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      Resistin Serum Levels Are Increased but Not Correlated with Insulin Resistance in Chronic Hemodialysis Patients

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          Abstract

          Background/Aims: Insulin resistance is a well-known phenomenon in uremia. Resistin, a recently discovered insulin inhibitor secreted by adipocytes, is associated with obesity and insulin resistance in mice. Adiponectin, also secreted by adipocytes, is known to reduce insulin resistance in humans. The aim of the present study was to address the hypothesis that changes in resistin or adiponectin serum levels may relate to body composition and to insulin resistance in patients with end-stage renal disease. Methods: In a cross-sectional study, 33 non-diabetic patients (24 males and 9 females, mean age 61.5 ± 15.8 years) with end-stage renal disease on chronic hemodialysis (treatment duration 41 ± 31 months) that lacked signs of infection were enrolled. The control group consisted of 33, matched for age, sex and body mass index (BMI), healthy volunteers (22 males, 11 females, mean age 62.6 ± 12.1 years). BMI (kg/m<sup>2</sup>) was calculated from body weight and height. Body fat (%) was measured by means of bioelectrical impedance. Blood samples were taken always in the morning after a 12-hour fasting period before and after the hemodialysis session. Resistin and adiponectin serum concentrations were measured by enzyme immunoassays and insulin by an electrochemiluminescence immunoassay. The post-treatment values were corrected regarding the hemoconcentration. The homeostasis model assessment index (HOMA-R) was calculated as an estimate of insulin resistance from the fasting glucose and insulin serum levels. Results: Pre-treatment resistin serum levels were significantly increased in hemodialysis patients compared to healthy controls (19.2 ± 6.2 vs. 3.9 ± 1.8 ng/ml; p < 0.001). Hemodialysis did not alter resistin levels, as pre- and post-treatment levels were not different when corrected for hemoconcentration (19.2 ± 6.2 vs. 18.7 ± 5.0 ng/ml; p = 0.54). Adiponectin levels were also increased in hemodialysis patients compared to healthy controls (25.4 ± 21.5 vs. 10.5 ± 5.9 µg/ml; p < 0.001). A significant inverse correlation was observed between the serum adiponectin levels before the hemodialysis session on the one hand and the BMI (r = –0.527, p = 0.002), the HOMA-R (r = –0.378, p < 0.05) and the fasting insulin levels (r = –0.397, p < 0.05) on the other. However, no significant correlation was observed between serum resistin levels on the one hand versus HOMA-R index (3.2 ± 3.9 mmol·µIU/ml; r = –0.098, p = 0.59), insulin levels (13.3 ± 14.4 mU/l; r = –0.073, p = 0.69), glucose levels (89 ± 13 mg/dl; r = –0.049, p = 0.78), BMI (25.6 ± 3.7 kg/m<sup>2</sup>; r = –0.041, p = 0.82) and body fat content (26.4 ± 8.4%; r = –0.018, p = 0.94) on the other hand. Conclusion: Resistin serum levels are significantly elevated in non-diabetic patients with end-stage renal disease that are treated by hemodialysis. The hemodialysis procedure does not affect the resistin levels. Along with previous observations in patients with renal insufficiency in the pre-dialysis stage, our findings implicate an important role of the kidney in resistin elimination. However, increased resistin serum levels in hemodialysis patients are not related to reduced insulin sensitivity encountered in uremia.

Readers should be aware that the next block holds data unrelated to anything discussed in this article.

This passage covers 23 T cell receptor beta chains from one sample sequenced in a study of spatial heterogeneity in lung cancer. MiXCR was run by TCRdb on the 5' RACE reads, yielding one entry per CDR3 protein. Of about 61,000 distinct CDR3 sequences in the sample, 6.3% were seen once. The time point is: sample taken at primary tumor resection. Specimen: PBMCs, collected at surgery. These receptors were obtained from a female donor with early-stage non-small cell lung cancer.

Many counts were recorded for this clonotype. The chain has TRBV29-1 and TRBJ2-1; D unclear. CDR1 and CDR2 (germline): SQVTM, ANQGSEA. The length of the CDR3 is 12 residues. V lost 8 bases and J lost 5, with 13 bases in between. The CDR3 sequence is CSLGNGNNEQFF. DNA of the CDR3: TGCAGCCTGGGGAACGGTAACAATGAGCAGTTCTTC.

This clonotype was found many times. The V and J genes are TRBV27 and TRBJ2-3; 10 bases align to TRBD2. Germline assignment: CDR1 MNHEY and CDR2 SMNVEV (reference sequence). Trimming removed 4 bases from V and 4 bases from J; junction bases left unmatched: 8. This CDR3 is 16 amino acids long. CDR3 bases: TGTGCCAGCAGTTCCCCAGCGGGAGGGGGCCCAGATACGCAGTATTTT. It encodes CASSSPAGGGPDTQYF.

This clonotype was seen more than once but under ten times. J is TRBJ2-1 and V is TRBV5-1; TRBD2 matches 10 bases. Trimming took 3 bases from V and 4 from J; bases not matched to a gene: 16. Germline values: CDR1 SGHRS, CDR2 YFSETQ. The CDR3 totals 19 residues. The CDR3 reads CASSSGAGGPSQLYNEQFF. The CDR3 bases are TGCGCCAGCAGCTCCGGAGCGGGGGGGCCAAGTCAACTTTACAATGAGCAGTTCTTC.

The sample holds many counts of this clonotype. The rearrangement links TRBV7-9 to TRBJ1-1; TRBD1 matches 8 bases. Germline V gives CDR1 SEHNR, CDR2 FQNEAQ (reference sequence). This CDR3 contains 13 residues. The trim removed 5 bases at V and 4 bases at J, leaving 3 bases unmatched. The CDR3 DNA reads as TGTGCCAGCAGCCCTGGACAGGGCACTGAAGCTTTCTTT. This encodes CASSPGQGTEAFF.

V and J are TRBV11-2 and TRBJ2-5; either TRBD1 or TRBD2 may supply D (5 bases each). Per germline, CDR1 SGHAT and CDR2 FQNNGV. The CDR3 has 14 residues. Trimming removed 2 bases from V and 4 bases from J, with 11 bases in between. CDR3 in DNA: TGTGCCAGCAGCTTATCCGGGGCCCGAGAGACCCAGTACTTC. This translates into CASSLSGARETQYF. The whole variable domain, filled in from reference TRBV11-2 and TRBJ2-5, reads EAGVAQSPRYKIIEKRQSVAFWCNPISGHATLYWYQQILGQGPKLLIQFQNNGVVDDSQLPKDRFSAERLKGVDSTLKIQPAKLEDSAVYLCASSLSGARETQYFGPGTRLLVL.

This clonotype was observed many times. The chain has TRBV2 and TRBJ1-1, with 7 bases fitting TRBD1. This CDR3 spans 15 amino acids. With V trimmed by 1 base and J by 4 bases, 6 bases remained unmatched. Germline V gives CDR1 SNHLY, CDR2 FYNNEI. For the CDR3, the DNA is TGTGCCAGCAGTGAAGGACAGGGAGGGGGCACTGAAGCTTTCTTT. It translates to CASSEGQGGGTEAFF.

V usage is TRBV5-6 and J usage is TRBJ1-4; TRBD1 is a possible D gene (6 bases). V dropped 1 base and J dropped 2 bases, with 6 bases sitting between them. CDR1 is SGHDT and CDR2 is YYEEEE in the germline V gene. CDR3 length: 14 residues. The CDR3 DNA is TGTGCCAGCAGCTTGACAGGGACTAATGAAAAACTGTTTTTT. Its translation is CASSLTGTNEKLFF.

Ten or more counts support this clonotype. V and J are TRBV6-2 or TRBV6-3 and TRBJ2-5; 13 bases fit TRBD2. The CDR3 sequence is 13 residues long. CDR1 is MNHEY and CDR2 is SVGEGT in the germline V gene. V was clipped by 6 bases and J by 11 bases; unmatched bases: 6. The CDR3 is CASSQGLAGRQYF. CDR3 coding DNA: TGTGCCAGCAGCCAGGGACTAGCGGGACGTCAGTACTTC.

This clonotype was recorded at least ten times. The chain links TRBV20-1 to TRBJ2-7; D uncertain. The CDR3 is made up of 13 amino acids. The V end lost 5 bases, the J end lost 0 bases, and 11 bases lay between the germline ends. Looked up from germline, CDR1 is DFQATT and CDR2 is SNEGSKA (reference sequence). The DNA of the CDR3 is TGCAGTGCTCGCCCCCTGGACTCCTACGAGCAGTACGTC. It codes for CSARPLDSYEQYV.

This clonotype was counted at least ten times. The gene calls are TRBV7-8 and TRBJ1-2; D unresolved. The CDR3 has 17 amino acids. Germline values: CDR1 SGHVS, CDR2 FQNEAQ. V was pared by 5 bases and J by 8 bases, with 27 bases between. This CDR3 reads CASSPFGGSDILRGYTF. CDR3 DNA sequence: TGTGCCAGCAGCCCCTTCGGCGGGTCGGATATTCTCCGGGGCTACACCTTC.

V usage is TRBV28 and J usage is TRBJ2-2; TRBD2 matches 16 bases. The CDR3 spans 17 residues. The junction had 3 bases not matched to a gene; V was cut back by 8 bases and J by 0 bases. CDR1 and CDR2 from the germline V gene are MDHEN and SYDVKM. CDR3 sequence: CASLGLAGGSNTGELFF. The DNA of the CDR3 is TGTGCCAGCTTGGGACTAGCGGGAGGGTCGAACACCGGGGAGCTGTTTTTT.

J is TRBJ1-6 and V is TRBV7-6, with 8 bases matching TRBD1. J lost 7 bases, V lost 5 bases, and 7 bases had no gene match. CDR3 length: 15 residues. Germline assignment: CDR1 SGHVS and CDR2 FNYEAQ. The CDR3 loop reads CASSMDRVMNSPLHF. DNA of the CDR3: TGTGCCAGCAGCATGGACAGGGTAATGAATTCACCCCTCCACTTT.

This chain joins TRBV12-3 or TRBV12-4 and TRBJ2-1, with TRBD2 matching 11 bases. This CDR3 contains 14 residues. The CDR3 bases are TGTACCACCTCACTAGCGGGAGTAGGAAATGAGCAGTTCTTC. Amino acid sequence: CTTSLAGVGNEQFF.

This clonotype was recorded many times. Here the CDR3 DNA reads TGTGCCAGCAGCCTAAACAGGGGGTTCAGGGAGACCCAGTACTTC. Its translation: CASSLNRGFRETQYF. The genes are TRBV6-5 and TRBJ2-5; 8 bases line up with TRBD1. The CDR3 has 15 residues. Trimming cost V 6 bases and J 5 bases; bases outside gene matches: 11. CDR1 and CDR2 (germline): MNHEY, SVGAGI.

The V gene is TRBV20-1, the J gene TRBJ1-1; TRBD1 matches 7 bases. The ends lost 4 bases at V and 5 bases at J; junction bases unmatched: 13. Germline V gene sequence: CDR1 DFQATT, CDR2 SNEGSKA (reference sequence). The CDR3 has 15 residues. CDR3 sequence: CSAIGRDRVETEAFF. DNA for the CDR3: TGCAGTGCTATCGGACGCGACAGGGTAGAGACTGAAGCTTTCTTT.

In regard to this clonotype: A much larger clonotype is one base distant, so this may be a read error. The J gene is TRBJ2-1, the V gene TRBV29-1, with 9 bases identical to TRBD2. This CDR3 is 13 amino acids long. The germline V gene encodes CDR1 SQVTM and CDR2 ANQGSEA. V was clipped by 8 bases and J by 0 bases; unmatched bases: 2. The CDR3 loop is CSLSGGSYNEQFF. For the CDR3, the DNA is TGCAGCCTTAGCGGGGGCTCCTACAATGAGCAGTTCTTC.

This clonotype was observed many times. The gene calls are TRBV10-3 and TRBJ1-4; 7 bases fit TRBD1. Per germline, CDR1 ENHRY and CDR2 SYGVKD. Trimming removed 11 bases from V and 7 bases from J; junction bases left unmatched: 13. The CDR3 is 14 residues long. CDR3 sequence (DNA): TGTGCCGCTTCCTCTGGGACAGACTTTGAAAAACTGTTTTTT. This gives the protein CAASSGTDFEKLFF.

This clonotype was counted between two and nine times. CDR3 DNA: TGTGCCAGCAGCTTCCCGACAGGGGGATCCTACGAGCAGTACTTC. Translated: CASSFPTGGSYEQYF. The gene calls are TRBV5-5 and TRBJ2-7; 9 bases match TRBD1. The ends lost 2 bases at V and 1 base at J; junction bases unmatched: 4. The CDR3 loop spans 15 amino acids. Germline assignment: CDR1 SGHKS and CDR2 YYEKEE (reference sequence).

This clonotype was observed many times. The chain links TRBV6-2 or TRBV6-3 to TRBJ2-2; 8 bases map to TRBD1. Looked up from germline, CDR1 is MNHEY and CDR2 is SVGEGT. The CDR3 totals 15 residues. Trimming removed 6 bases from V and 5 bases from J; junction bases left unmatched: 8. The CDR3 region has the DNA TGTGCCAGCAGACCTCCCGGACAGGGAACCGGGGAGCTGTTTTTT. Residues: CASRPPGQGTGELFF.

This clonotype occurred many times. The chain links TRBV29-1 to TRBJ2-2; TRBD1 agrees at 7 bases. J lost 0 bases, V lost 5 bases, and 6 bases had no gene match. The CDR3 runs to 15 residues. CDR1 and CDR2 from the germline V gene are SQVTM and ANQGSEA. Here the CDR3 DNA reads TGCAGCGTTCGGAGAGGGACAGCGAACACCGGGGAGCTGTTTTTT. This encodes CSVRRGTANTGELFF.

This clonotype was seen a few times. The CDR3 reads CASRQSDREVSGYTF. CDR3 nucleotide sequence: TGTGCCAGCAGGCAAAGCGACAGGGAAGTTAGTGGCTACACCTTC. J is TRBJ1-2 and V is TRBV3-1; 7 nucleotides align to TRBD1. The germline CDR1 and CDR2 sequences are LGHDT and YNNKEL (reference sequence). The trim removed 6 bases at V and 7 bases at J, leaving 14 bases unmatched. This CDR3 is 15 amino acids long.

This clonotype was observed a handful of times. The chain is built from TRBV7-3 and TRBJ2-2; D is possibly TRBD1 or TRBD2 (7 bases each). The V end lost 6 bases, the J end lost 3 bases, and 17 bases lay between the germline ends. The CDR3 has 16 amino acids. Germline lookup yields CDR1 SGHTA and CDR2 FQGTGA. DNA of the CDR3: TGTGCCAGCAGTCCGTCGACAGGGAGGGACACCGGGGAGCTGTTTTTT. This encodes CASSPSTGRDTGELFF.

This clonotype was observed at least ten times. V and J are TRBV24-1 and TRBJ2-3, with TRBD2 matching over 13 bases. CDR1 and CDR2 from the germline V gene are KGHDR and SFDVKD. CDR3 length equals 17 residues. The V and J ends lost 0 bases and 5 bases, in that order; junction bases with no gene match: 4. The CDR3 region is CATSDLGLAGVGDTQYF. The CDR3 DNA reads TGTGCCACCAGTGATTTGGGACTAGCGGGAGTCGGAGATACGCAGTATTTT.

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          Most cited references 24

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          Prevalence of insulin resistance in metabolic disorders: the Bruneck Study.